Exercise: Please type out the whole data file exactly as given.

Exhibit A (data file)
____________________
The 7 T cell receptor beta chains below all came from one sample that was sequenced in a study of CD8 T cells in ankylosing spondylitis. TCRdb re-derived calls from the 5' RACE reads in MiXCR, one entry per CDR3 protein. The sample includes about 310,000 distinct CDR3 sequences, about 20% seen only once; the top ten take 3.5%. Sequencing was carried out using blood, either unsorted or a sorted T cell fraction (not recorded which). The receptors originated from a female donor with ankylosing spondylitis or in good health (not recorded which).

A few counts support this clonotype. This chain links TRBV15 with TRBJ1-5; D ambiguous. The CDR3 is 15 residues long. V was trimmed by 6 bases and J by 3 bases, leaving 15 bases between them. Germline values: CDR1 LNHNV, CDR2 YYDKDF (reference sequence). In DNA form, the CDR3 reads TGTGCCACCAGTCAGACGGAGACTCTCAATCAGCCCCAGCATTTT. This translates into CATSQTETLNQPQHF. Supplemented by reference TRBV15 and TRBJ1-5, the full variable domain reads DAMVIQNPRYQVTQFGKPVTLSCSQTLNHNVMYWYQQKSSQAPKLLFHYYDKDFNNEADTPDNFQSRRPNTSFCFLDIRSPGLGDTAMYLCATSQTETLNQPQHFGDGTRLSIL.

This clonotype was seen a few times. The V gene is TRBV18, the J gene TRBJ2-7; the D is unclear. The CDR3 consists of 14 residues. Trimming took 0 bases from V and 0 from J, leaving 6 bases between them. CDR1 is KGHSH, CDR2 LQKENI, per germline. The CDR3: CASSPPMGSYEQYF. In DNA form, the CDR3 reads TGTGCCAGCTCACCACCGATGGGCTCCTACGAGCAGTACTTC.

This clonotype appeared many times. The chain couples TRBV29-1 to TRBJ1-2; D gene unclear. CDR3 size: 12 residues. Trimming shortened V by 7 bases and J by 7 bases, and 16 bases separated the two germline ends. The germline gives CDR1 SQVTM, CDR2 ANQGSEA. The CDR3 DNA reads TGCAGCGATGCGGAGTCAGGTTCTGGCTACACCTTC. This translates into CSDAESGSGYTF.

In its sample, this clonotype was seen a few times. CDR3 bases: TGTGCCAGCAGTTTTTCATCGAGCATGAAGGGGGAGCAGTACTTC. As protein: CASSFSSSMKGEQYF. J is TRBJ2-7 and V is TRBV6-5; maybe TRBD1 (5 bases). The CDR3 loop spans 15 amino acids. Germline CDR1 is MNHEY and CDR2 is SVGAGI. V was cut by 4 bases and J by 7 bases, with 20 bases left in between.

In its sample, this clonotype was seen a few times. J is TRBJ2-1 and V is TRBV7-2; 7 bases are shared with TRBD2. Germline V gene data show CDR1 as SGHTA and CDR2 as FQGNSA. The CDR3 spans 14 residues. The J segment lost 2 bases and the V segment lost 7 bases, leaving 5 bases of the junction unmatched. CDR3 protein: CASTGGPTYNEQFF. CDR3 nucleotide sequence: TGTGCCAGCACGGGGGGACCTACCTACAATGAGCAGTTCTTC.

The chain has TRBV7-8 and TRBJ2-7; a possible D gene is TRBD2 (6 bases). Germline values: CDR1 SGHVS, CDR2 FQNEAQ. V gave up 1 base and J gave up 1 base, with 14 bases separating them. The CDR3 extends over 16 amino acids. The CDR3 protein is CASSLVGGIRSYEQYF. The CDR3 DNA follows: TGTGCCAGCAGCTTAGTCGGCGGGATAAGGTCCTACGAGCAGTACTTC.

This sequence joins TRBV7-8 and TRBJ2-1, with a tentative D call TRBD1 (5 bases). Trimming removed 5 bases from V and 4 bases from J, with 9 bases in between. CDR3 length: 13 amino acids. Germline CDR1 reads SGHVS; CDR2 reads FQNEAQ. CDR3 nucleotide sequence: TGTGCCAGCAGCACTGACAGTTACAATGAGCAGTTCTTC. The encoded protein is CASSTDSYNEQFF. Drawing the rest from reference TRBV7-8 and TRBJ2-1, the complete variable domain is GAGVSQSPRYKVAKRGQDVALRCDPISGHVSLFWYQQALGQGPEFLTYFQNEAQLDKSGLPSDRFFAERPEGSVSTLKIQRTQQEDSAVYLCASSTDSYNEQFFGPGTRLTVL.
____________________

The 7 T cell receptor beta chains below all came from one sample that was sequenced in a study of CD8 T cells in ankylosing spondylitis. TCRdb re-derived calls from the 5' RACE reads in MiXCR, one entry per CDR3 protein. The sample includes about 310,000 distinct CDR3 sequences, about 20% seen only once; the top ten take 3.5%. Sequencing was carried out using blood, either unsorted or a sorted T cell fraction (not recorded which). The receptors originated from a female donor with ankylosing spondylitis or in good health (not recorded which).

A few counts support this clonotype. This chain links TRBV15 with TRBJ1-5; D ambiguous. The CDR3 is 15 residues long. V was trimmed by 6 bases and J by 3 bases, leaving 15 bases between them. Germline values: CDR1 LNHNV, CDR2 YYDKDF (reference sequence). In DNA form, the CDR3 reads TGTGCCACCAGTCAGACGGAGACTCTCAATCAGCCCCAGCATTTT. This translates into CATSQTETLNQPQHF. Supplemented by reference TRBV15 and TRBJ1-5, the full variable domain reads DAMVIQNPRYQVTQFGKPVTLSCSQTLNHNVMYWYQQKSSQAPKLLFHYYDKDFNNEADTPDNFQSRRPNTSFCFLDIRSPGLGDTAMYLCATSQTETLNQPQHFGDGTRLSIL.

This clonotype was seen a few times. The V gene is TRBV18, the J gene TRBJ2-7; the D is unclear. The CDR3 consists of 14 residues. Trimming took 0 bases from V and 0 from J, leaving 6 bases between them. CDR1 is KGHSH, CDR2 LQKENI, per germline. The CDR3: CASSPPMGSYEQYF. In DNA form, the CDR3 reads TGTGCCAGCTCACCACCGATGGGCTCCTACGAGCAGTACTTC.

This clonotype appeared many times. The chain couples TRBV29-1 to TRBJ1-2; D gene unclear. CDR3 size: 12 residues. Trimming shortened V by 7 bases and J by 7 bases, and 16 bases separated the two germline ends. The germline gives CDR1 SQVTM, CDR2 ANQGSEA. The CDR3 DNA reads TGCAGCGATGCGGAGTCAGGTTCTGGCTACACCTTC. This translates into CSDAESGSGYTF.

In its sample, this clonotype was seen a few times. CDR3 bases: TGTGCCAGCAGTTTTTCATCGAGCATGAAGGGGGAGCAGTACTTC. As protein: CASSFSSSMKGEQYF. J is TRBJ2-7 and V is TRBV6-5; maybe TRBD1 (5 bases). The CDR3 loop spans 15 amino acids. Germline CDR1 is MNHEY and CDR2 is SVGAGI. V was cut by 4 bases and J by 7 bases, with 20 bases left in between.

In its sample, this clonotype was seen a few times. J is TRBJ2-1 and V is TRBV7-2; 7 bases are shared with TRBD2. Germline V gene data show CDR1 as SGHTA and CDR2 as FQGNSA. The CDR3 spans 14 residues. The J segment lost 2 bases and the V segment lost 7 bases, leaving 5 bases of the junction unmatched. CDR3 protein: CASTGGPTYNEQFF. CDR3 nucleotide sequence: TGTGCCAGCACGGGGGGACCTACCTACAATGAGCAGTTCTTC.

The chain has TRBV7-8 and TRBJ2-7; a possible D gene is TRBD2 (6 bases). Germline values: CDR1 SGHVS, CDR2 FQNEAQ. V gave up 1 base and J gave up 1 base, with 14 bases separating them. The CDR3 extends over 16 amino acids. The CDR3 protein is CASSLVGGIRSYEQYF. The CDR3 DNA follows: TGTGCCAGCAGCTTAGTCGGCGGGATAAGGTCCTACGAGCAGTACTTC.

This sequence joins TRBV7-8 and TRBJ2-1, with a tentative D call TRBD1 (5 bases). Trimming removed 5 bases from V and 4 bases from J, with 9 bases in between. CDR3 length: 13 amino acids. Germline CDR1 reads SGHVS; CDR2 reads FQNEAQ. CDR3 nucleotide sequence: TGTGCCAGCAGCACTGACAGTTACAATGAGCAGTTCTTC. The encoded protein is CASSTDSYNEQFF. Drawing the rest from reference TRBV7-8 and TRBJ2-1, the complete variable domain is GAGVSQSPRYKVAKRGQDVALRCDPISGHVSLFWYQQALGQGPEFLTYFQNEAQLDKSGLPSDRFFAERPEGSVSTLKIQRTQQEDSAVYLCASSTDSYNEQFFGPGTRLTVL.